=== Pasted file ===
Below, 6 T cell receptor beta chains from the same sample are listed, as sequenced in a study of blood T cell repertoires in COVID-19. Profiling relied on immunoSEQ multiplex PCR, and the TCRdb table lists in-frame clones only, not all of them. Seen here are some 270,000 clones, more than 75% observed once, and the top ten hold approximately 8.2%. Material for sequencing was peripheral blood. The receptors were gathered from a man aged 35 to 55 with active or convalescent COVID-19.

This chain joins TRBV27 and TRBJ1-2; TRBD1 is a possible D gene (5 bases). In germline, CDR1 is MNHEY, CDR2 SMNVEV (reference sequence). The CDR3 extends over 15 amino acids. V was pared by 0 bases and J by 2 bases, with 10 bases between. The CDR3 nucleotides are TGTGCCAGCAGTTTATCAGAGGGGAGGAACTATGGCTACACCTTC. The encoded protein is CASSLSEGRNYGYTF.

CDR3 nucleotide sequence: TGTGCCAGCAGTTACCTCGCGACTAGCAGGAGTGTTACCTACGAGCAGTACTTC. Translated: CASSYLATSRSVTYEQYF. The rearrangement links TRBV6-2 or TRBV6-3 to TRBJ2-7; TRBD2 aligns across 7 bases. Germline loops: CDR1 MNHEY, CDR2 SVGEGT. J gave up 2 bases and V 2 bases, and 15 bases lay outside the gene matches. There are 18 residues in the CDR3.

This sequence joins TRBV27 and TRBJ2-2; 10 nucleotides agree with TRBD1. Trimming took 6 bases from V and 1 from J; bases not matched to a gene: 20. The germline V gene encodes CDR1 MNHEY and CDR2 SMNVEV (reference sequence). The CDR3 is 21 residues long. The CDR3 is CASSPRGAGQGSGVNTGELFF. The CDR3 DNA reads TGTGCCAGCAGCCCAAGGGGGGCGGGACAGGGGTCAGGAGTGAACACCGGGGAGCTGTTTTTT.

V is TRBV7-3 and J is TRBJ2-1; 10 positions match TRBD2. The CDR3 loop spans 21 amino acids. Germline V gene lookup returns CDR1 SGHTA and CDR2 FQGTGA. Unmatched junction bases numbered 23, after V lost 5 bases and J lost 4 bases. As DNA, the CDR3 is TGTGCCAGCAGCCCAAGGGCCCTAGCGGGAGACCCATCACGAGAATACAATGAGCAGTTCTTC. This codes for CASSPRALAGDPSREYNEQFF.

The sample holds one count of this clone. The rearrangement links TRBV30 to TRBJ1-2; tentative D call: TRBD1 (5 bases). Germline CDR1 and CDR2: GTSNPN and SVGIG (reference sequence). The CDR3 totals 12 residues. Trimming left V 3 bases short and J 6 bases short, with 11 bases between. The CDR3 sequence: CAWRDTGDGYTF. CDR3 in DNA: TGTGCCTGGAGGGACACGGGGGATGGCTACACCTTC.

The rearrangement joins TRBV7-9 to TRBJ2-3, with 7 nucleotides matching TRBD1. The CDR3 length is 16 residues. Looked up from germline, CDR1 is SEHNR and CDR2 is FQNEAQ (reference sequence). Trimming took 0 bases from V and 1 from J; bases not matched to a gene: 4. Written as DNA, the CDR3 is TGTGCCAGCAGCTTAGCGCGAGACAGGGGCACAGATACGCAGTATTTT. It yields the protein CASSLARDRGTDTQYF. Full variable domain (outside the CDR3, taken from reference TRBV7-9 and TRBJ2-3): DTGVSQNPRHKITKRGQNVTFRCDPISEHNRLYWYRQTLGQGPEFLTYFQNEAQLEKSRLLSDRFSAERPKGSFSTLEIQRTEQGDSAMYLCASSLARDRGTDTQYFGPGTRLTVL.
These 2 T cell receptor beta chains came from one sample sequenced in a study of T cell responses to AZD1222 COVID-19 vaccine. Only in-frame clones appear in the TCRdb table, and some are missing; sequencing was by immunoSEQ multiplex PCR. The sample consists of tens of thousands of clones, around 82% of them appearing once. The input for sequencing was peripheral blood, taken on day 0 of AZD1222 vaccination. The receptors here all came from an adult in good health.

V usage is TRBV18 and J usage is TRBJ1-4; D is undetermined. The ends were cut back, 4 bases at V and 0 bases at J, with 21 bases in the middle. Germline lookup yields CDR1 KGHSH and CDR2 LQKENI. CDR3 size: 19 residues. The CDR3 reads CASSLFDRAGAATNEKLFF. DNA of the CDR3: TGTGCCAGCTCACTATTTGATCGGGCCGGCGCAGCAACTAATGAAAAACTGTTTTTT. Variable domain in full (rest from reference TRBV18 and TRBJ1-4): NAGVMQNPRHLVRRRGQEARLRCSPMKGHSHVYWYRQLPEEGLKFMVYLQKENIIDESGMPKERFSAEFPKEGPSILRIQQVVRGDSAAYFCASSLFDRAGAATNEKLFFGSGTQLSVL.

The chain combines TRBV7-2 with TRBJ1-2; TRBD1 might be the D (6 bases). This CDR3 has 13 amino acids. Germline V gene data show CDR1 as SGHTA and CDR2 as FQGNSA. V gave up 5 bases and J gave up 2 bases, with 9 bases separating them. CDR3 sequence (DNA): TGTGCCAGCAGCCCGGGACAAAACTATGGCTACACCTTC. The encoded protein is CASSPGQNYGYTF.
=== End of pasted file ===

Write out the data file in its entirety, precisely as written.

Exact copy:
Below, 6 T cell receptor beta chains from the same sample are listed, as sequenced in a study of blood T cell repertoires in COVID-19. Profiling relied on immunoSEQ multiplex PCR, and the TCRdb table lists in-frame clones only, not all of them. Seen here are some 270,000 clones, more than 75% observed once, and the top ten hold approximately 8.2%. Material for sequencing was peripheral blood. The receptors were gathered from a man aged 35 to 55 with active or convalescent COVID-19.

This chain joins TRBV27 and TRBJ1-2; TRBD1 is a possible D gene (5 bases). In germline, CDR1 is MNHEY, CDR2 SMNVEV (reference sequence). The CDR3 extends over 15 amino acids. V was pared by 0 bases and J by 2 bases, with 10 bases between. The CDR3 nucleotides are TGTGCCAGCAGTTTATCAGAGGGGAGGAACTATGGCTACACCTTC. The encoded protein is CASSLSEGRNYGYTF.

CDR3 nucleotide sequence: TGTGCCAGCAGTTACCTCGCGACTAGCAGGAGTGTTACCTACGAGCAGTACTTC. Translated: CASSYLATSRSVTYEQYF. The rearrangement links TRBV6-2 or TRBV6-3 to TRBJ2-7; TRBD2 aligns across 7 bases. Germline loops: CDR1 MNHEY, CDR2 SVGEGT. J gave up 2 bases and V 2 bases, and 15 bases lay outside the gene matches. There are 18 residues in the CDR3.

This sequence joins TRBV27 and TRBJ2-2; 10 nucleotides agree with TRBD1. Trimming took 6 bases from V and 1 from J; bases not matched to a gene: 20. The germline V gene encodes CDR1 MNHEY and CDR2 SMNVEV (reference sequence). The CDR3 is 21 residues long. The CDR3 is CASSPRGAGQGSGVNTGELFF. The CDR3 DNA reads TGTGCCAGCAGCCCAAGGGGGGCGGGACAGGGGTCAGGAGTGAACACCGGGGAGCTGTTTTTT.

V is TRBV7-3 and J is TRBJ2-1; 10 positions match TRBD2. The CDR3 loop spans 21 amino acids. Germline V gene lookup returns CDR1 SGHTA and CDR2 FQGTGA. Unmatched junction bases numbered 23, after V lost 5 bases and J lost 4 bases. As DNA, the CDR3 is TGTGCCAGCAGCCCAAGGGCCCTAGCGGGAGACCCATCACGAGAATACAATGAGCAGTTCTTC. This codes for CASSPRALAGDPSREYNEQFF.

The sample holds one count of this clone. The rearrangement links TRBV30 to TRBJ1-2; tentative D call: TRBD1 (5 bases). Germline CDR1 and CDR2: GTSNPN and SVGIG (reference sequence). The CDR3 totals 12 residues. Trimming left V 3 bases short and J 6 bases short, with 11 bases between. The CDR3 sequence: CAWRDTGDGYTF. CDR3 in DNA: TGTGCCTGGAGGGACACGGGGGATGGCTACACCTTC.

The rearrangement joins TRBV7-9 to TRBJ2-3, with 7 nucleotides matching TRBD1. The CDR3 length is 16 residues. Looked up from germline, CDR1 is SEHNR and CDR2 is FQNEAQ (reference sequence). Trimming took 0 bases from V and 1 from J; bases not matched to a gene: 4. Written as DNA, the CDR3 is TGTGCCAGCAGCTTAGCGCGAGACAGGGGCACAGATACGCAGTATTTT. It yields the protein CASSLARDRGTDTQYF. Full variable domain (outside the CDR3, taken from reference TRBV7-9 and TRBJ2-3): DTGVSQNPRHKITKRGQNVTFRCDPISEHNRLYWYRQTLGQGPEFLTYFQNEAQLEKSRLLSDRFSAERPKGSFSTLEIQRTEQGDSAMYLCASSLARDRGTDTQYFGPGTRLTVL.
These 2 T cell receptor beta chains came from one sample sequenced in a study of T cell responses to AZD1222 COVID-19 vaccine. Only in-frame clones appear in the TCRdb table, and some are missing; sequencing was by immunoSEQ multiplex PCR. The sample consists of tens of thousands of clones, around 82% of them appearing once. The input for sequencing was peripheral blood, taken on day 0 of AZD1222 vaccination. The receptors here all came from an adult in good health.

V usage is TRBV18 and J usage is TRBJ1-4; D is undetermined. The ends were cut back, 4 bases at V and 0 bases at J, with 21 bases in the middle. Germline lookup yields CDR1 KGHSH and CDR2 LQKENI. CDR3 size: 19 residues. The CDR3 reads CASSLFDRAGAATNEKLFF. DNA of the CDR3: TGTGCCAGCTCACTATTTGATCGGGCCGGCGCAGCAACTAATGAAAAACTGTTTTTT. Variable domain in full (rest from reference TRBV18 and TRBJ1-4): NAGVMQNPRHLVRRRGQEARLRCSPMKGHSHVYWYRQLPEEGLKFMVYLQKENIIDESGMPKERFSAEFPKEGPSILRIQQVVRGDSAAYFCASSLFDRAGAATNEKLFFGSGTQLSVL.

The chain combines TRBV7-2 with TRBJ1-2; TRBD1 might be the D (6 bases). This CDR3 has 13 amino acids. Germline V gene data show CDR1 as SGHTA and CDR2 as FQGNSA. V gave up 5 bases and J gave up 2 bases, with 9 bases separating them. CDR3 sequence (DNA): TGTGCCAGCAGCCCGGGACAAAACTATGGCTACACCTTC. The encoded protein is CASSPGQNYGYTF.